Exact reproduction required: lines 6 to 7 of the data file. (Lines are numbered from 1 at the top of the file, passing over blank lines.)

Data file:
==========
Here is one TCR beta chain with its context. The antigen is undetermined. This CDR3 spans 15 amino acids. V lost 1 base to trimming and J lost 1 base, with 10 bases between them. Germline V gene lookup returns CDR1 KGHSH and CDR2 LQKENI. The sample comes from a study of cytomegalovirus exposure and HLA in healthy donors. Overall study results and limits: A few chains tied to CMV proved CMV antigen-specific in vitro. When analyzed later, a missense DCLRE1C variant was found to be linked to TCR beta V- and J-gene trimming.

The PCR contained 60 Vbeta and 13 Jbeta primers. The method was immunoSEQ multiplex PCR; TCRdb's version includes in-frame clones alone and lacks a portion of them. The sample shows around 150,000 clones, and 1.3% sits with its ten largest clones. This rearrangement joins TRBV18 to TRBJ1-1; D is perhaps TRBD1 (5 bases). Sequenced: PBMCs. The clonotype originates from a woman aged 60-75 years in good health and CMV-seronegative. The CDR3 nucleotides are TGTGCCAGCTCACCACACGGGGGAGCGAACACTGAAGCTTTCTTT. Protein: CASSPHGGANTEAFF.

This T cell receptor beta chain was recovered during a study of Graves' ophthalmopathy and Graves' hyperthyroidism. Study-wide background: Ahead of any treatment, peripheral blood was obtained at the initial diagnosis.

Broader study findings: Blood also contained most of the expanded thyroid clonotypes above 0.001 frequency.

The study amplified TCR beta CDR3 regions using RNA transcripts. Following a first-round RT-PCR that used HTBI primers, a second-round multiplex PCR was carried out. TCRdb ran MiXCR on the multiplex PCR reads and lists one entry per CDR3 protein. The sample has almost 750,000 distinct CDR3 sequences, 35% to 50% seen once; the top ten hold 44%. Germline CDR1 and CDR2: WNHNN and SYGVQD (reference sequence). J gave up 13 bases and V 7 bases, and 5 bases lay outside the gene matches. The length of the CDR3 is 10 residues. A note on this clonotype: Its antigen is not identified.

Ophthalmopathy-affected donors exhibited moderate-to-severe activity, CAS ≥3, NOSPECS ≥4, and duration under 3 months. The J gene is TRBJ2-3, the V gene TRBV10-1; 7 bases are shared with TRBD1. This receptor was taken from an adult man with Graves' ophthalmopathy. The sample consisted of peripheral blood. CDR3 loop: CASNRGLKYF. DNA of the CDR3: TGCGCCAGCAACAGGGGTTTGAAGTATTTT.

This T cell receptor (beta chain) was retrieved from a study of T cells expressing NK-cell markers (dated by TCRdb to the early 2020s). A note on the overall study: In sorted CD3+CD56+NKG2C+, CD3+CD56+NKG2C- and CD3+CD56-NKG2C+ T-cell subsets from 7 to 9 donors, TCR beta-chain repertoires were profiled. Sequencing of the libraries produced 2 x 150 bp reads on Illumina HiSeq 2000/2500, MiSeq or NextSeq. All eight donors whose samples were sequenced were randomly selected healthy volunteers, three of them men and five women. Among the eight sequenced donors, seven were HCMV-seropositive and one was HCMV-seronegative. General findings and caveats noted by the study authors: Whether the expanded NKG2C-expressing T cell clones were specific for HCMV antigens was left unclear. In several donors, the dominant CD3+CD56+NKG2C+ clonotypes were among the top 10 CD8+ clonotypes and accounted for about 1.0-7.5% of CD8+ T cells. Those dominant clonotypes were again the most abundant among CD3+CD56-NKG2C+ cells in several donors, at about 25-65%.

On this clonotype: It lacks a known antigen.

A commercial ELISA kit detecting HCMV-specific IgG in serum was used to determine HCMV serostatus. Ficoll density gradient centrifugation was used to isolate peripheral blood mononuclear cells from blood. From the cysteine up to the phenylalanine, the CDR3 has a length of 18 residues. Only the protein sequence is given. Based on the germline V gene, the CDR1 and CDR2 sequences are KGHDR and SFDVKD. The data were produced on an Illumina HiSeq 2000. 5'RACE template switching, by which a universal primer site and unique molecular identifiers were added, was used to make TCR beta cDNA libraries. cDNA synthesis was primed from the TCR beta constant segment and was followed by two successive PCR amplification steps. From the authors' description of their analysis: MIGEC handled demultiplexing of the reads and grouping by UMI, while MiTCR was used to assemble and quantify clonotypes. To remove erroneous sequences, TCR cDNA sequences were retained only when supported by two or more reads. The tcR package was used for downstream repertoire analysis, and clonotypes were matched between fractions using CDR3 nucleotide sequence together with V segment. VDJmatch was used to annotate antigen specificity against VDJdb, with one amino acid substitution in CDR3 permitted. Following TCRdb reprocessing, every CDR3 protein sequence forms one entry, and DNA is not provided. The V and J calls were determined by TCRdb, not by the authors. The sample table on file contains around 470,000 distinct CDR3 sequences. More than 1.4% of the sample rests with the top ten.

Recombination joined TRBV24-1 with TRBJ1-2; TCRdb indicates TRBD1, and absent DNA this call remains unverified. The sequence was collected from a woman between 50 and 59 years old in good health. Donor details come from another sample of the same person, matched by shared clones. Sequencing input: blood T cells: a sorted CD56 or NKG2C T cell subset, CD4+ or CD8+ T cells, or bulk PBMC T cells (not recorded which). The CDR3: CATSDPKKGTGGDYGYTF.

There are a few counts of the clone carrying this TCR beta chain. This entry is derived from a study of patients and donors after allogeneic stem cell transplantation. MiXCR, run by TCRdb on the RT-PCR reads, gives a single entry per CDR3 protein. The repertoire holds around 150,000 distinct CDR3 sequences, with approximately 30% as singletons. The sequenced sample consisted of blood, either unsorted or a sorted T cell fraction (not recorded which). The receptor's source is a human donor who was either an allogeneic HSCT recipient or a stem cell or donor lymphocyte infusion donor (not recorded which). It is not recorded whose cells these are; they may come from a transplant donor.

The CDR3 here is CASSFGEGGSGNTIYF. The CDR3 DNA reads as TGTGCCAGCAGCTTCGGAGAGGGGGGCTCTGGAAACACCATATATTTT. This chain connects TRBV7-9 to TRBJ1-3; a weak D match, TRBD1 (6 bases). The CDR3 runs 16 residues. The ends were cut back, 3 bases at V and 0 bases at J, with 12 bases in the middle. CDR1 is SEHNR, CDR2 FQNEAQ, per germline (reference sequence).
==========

Ophthalmopathy-affected donors exhibited moderate-to-severe activity, CAS ≥3, NOSPECS ≥4, and duration under 3 months. The J gene is TRBJ2-3, the V gene TRBV10-1; 7 bases are shared with TRBD1. This receptor was taken from an adult man with Graves' ophthalmopathy. The sample consisted of peripheral blood. CDR3 loop: CASNRGLKYF. DNA of the CDR3: TGCGCCAGCAACAGGGGTTTGAAGTATTTT.

This T cell receptor (beta chain) was retrieved from a study of T cells expressing NK-cell markers (dated by TCRdb to the early 2020s). A note on the overall study: In sorted CD3+CD56+NKG2C+, CD3+CD56+NKG2C- and CD3+CD56-NKG2C+ T-cell subsets from 7 to 9 donors, TCR beta-chain repertoires were profiled. Sequencing of the libraries produced 2 x 150 bp reads on Illumina HiSeq 2000/2500, MiSeq or NextSeq. All eight donors whose samples were sequenced were randomly selected healthy volunteers, three of them men and five women. Among the eight sequenced donors, seven were HCMV-seropositive and one was HCMV-seronegative. General findings and caveats noted by the study authors: Whether the expanded NKG2C-expressing T cell clones were specific for HCMV antigens was left unclear. In several donors, the dominant CD3+CD56+NKG2C+ clonotypes were among the top 10 CD8+ clonotypes and accounted for about 1.0-7.5% of CD8+ T cells. Those dominant clonotypes were again the most abundant among CD3+CD56-NKG2C+ cells in several donors, at about 25-65%.